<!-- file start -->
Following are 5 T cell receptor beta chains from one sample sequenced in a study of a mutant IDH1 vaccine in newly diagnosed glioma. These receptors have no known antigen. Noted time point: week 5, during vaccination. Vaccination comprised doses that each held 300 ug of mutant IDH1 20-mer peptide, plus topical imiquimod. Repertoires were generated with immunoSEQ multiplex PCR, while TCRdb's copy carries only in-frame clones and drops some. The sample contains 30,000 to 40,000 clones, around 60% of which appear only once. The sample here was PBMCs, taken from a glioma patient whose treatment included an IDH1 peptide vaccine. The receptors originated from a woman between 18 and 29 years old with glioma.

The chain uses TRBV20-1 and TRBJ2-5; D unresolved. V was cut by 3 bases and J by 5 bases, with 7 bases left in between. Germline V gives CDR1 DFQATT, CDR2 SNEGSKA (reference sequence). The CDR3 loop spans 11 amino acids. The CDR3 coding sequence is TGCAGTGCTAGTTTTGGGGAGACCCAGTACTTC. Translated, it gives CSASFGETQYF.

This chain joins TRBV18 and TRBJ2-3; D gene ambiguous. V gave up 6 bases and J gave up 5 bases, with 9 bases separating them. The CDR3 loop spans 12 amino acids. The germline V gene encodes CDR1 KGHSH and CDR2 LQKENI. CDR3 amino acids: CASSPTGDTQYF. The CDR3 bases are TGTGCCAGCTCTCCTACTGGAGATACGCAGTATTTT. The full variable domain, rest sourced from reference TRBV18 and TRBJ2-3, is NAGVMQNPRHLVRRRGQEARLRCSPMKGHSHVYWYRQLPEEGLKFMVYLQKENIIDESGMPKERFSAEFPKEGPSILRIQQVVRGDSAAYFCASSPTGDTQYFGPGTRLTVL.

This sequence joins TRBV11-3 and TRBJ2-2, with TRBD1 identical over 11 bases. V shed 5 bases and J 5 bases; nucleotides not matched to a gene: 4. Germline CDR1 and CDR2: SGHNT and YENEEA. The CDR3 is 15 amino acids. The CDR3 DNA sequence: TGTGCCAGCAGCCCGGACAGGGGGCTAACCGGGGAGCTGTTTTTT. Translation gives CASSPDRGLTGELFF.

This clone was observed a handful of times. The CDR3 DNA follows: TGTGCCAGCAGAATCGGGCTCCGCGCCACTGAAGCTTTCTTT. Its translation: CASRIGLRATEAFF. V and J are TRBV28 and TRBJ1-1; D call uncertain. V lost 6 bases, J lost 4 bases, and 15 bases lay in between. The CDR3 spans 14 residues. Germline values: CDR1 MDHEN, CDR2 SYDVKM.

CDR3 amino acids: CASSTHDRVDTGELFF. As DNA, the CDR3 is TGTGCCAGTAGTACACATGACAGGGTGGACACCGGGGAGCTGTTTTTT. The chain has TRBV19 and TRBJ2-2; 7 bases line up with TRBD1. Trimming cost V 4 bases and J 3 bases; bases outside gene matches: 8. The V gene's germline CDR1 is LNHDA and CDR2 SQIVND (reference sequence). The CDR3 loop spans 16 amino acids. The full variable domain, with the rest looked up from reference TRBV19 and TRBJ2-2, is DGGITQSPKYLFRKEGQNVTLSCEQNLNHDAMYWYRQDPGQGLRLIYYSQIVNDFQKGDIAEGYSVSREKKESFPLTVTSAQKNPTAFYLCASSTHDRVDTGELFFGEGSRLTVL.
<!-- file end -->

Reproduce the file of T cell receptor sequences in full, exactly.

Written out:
Following are 5 T cell receptor beta chains from one sample sequenced in a study of a mutant IDH1 vaccine in newly diagnosed glioma. These receptors have no known antigen. Noted time point: week 5, during vaccination. Vaccination comprised doses that each held 300 ug of mutant IDH1 20-mer peptide, plus topical imiquimod. Repertoires were generated with immunoSEQ multiplex PCR, while TCRdb's copy carries only in-frame clones and drops some. The sample contains 30,000 to 40,000 clones, around 60% of which appear only once. The sample here was PBMCs, taken from a glioma patient whose treatment included an IDH1 peptide vaccine. The receptors originated from a woman between 18 and 29 years old with glioma.

The chain uses TRBV20-1 and TRBJ2-5; D unresolved. V was cut by 3 bases and J by 5 bases, with 7 bases left in between. Germline V gives CDR1 DFQATT, CDR2 SNEGSKA (reference sequence). The CDR3 loop spans 11 amino acids. The CDR3 coding sequence is TGCAGTGCTAGTTTTGGGGAGACCCAGTACTTC. Translated, it gives CSASFGETQYF.

This chain joins TRBV18 and TRBJ2-3; D gene ambiguous. V gave up 6 bases and J gave up 5 bases, with 9 bases separating them. The CDR3 loop spans 12 amino acids. The germline V gene encodes CDR1 KGHSH and CDR2 LQKENI. CDR3 amino acids: CASSPTGDTQYF. The CDR3 bases are TGTGCCAGCTCTCCTACTGGAGATACGCAGTATTTT. The full variable domain, rest sourced from reference TRBV18 and TRBJ2-3, is NAGVMQNPRHLVRRRGQEARLRCSPMKGHSHVYWYRQLPEEGLKFMVYLQKENIIDESGMPKERFSAEFPKEGPSILRIQQVVRGDSAAYFCASSPTGDTQYFGPGTRLTVL.

This sequence joins TRBV11-3 and TRBJ2-2, with TRBD1 identical over 11 bases. V shed 5 bases and J 5 bases; nucleotides not matched to a gene: 4. Germline CDR1 and CDR2: SGHNT and YENEEA. The CDR3 is 15 amino acids. The CDR3 DNA sequence: TGTGCCAGCAGCCCGGACAGGGGGCTAACCGGGGAGCTGTTTTTT. Translation gives CASSPDRGLTGELFF.

This clone was observed a handful of times. The CDR3 DNA follows: TGTGCCAGCAGAATCGGGCTCCGCGCCACTGAAGCTTTCTTT. Its translation: CASRIGLRATEAFF. V and J are TRBV28 and TRBJ1-1; D call uncertain. V lost 6 bases, J lost 4 bases, and 15 bases lay in between. The CDR3 spans 14 residues. Germline values: CDR1 MDHEN, CDR2 SYDVKM.

CDR3 amino acids: CASSTHDRVDTGELFF. As DNA, the CDR3 is TGTGCCAGTAGTACACATGACAGGGTGGACACCGGGGAGCTGTTTTTT. The chain has TRBV19 and TRBJ2-2; 7 bases line up with TRBD1. Trimming cost V 4 bases and J 3 bases; bases outside gene matches: 8. The V gene's germline CDR1 is LNHDA and CDR2 SQIVND (reference sequence). The CDR3 loop spans 16 amino acids. The full variable domain, with the rest looked up from reference TRBV19 and TRBJ2-2, is DGGITQSPKYLFRKEGQNVTLSCEQNLNHDAMYWYRQDPGQGLRLIYYSQIVNDFQKGDIAEGYSVSREKKESFPLTVTSAQKNPTAFYLCASSTHDRVDTGELFFGEGSRLTVL.